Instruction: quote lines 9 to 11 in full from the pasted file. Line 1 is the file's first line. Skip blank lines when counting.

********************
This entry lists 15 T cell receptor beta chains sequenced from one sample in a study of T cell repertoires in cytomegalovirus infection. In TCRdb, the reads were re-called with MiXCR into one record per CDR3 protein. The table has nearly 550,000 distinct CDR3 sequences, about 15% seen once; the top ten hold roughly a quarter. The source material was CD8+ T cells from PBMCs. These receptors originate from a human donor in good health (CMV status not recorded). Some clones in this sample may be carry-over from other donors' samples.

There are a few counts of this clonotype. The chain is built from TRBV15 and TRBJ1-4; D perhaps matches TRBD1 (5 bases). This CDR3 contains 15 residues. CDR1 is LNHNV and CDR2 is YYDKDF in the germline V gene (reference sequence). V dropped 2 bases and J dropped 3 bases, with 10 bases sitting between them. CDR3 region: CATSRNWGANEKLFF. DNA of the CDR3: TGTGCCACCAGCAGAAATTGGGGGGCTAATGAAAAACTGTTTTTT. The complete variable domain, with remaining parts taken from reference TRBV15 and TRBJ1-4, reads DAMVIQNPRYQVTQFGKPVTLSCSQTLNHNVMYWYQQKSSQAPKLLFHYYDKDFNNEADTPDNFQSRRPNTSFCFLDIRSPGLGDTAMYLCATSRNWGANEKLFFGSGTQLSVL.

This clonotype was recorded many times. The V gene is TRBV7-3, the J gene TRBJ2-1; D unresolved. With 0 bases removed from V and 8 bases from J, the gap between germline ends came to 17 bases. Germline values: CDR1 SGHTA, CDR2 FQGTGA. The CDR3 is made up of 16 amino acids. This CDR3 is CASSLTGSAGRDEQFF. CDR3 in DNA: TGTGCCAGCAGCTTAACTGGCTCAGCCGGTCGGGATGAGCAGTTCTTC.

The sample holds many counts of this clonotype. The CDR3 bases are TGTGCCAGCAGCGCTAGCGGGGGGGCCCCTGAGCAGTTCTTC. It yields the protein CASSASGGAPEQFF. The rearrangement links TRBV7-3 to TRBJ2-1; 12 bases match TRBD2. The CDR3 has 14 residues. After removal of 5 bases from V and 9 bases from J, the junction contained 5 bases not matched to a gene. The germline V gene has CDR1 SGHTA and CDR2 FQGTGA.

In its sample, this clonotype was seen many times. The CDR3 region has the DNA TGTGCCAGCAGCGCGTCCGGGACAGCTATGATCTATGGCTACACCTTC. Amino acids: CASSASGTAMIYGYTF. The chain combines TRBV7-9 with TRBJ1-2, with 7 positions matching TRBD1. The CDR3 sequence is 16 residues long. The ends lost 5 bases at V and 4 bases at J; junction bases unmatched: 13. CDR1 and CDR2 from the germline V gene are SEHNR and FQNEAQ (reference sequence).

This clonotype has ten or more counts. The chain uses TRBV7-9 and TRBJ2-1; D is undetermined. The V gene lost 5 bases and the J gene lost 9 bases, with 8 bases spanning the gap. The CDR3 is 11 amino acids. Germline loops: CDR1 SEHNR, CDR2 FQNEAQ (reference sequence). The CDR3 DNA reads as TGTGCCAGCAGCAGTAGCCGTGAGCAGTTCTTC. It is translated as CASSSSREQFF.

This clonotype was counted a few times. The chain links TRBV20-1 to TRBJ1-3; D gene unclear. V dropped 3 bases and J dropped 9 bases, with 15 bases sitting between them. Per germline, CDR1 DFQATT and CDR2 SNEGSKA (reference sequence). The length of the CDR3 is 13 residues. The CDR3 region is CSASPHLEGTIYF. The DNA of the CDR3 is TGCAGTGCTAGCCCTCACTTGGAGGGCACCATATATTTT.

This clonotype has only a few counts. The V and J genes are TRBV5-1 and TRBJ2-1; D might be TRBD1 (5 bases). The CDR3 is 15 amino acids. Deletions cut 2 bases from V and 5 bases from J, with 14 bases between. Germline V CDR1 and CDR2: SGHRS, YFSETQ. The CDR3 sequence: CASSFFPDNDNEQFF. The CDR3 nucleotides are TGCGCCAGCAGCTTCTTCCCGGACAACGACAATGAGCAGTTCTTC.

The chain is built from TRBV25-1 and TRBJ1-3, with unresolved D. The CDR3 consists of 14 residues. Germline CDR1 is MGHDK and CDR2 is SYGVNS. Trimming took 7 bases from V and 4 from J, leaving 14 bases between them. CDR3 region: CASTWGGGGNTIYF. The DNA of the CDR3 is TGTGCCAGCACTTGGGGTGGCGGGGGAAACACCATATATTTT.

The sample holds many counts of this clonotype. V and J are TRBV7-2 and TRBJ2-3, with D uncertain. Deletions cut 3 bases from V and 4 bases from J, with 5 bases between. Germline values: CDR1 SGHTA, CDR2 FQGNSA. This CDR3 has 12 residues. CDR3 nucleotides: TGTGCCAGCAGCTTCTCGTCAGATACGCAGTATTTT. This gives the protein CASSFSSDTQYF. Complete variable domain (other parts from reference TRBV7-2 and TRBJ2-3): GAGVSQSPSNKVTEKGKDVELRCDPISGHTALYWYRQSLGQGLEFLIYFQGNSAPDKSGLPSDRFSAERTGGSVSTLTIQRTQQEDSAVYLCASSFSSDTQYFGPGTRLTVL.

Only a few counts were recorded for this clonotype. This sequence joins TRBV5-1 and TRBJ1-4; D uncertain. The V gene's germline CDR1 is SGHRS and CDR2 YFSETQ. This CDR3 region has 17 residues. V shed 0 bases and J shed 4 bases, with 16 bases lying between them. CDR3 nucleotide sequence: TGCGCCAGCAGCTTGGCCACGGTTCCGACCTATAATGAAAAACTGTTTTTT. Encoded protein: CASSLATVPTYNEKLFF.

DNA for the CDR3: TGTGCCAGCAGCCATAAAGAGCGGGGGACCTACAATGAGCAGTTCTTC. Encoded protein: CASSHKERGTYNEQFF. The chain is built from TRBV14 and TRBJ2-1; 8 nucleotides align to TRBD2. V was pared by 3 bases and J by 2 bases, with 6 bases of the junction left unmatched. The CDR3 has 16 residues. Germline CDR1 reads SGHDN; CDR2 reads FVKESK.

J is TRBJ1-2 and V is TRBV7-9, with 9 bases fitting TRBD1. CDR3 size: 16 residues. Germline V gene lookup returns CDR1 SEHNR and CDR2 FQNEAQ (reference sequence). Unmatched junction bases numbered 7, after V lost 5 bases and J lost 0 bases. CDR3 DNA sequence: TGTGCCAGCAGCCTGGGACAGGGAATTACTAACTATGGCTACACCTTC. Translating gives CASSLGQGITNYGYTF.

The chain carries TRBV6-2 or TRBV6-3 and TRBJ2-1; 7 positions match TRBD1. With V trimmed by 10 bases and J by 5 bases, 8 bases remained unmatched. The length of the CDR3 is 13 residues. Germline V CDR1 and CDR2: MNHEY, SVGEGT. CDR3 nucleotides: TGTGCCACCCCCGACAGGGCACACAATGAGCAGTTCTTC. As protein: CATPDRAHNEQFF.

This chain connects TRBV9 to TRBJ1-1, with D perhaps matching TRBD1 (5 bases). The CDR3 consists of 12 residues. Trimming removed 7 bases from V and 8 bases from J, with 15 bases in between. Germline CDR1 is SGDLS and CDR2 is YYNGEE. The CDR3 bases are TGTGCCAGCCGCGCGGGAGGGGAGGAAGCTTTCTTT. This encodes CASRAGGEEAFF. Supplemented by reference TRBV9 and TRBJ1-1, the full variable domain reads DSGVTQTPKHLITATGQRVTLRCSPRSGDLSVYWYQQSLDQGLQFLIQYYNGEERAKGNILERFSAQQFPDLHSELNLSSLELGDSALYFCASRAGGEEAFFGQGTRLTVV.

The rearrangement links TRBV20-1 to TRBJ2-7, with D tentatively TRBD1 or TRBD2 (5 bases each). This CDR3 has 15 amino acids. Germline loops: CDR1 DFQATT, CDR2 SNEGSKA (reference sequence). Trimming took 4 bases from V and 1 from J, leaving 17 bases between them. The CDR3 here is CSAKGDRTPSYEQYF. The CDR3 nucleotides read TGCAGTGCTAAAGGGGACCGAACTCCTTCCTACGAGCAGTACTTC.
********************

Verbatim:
The chain is built from TRBV25-1 and TRBJ1-3, with unresolved D. The CDR3 consists of 14 residues. Germline CDR1 is MGHDK and CDR2 is SYGVNS. Trimming took 7 bases from V and 4 from J, leaving 14 bases between them. CDR3 region: CASTWGGGGNTIYF. The DNA of the CDR3 is TGTGCCAGCACTTGGGGTGGCGGGGGAAACACCATATATTTT.

The sample holds many counts of this clonotype. V and J are TRBV7-2 and TRBJ2-3, with D uncertain. Deletions cut 3 bases from V and 4 bases from J, with 5 bases between. Germline values: CDR1 SGHTA, CDR2 FQGNSA. This CDR3 has 12 residues. CDR3 nucleotides: TGTGCCAGCAGCTTCTCGTCAGATACGCAGTATTTT. This gives the protein CASSFSSDTQYF. Complete variable domain (other parts from reference TRBV7-2 and TRBJ2-3): GAGVSQSPSNKVTEKGKDVELRCDPISGHTALYWYRQSLGQGLEFLIYFQGNSAPDKSGLPSDRFSAERTGGSVSTLTIQRTQQEDSAVYLCASSFSSDTQYFGPGTRLTVL.

Only a few counts were recorded for this clonotype. This sequence joins TRBV5-1 and TRBJ1-4; D uncertain. The V gene's germline CDR1 is SGHRS and CDR2 YFSETQ. This CDR3 region has 17 residues. V shed 0 bases and J shed 4 bases, with 16 bases lying between them. CDR3 nucleotide sequence: TGCGCCAGCAGCTTGGCCACGGTTCCGACCTATAATGAAAAACTGTTTTTT. Encoded protein: CASSLATVPTYNEKLFF.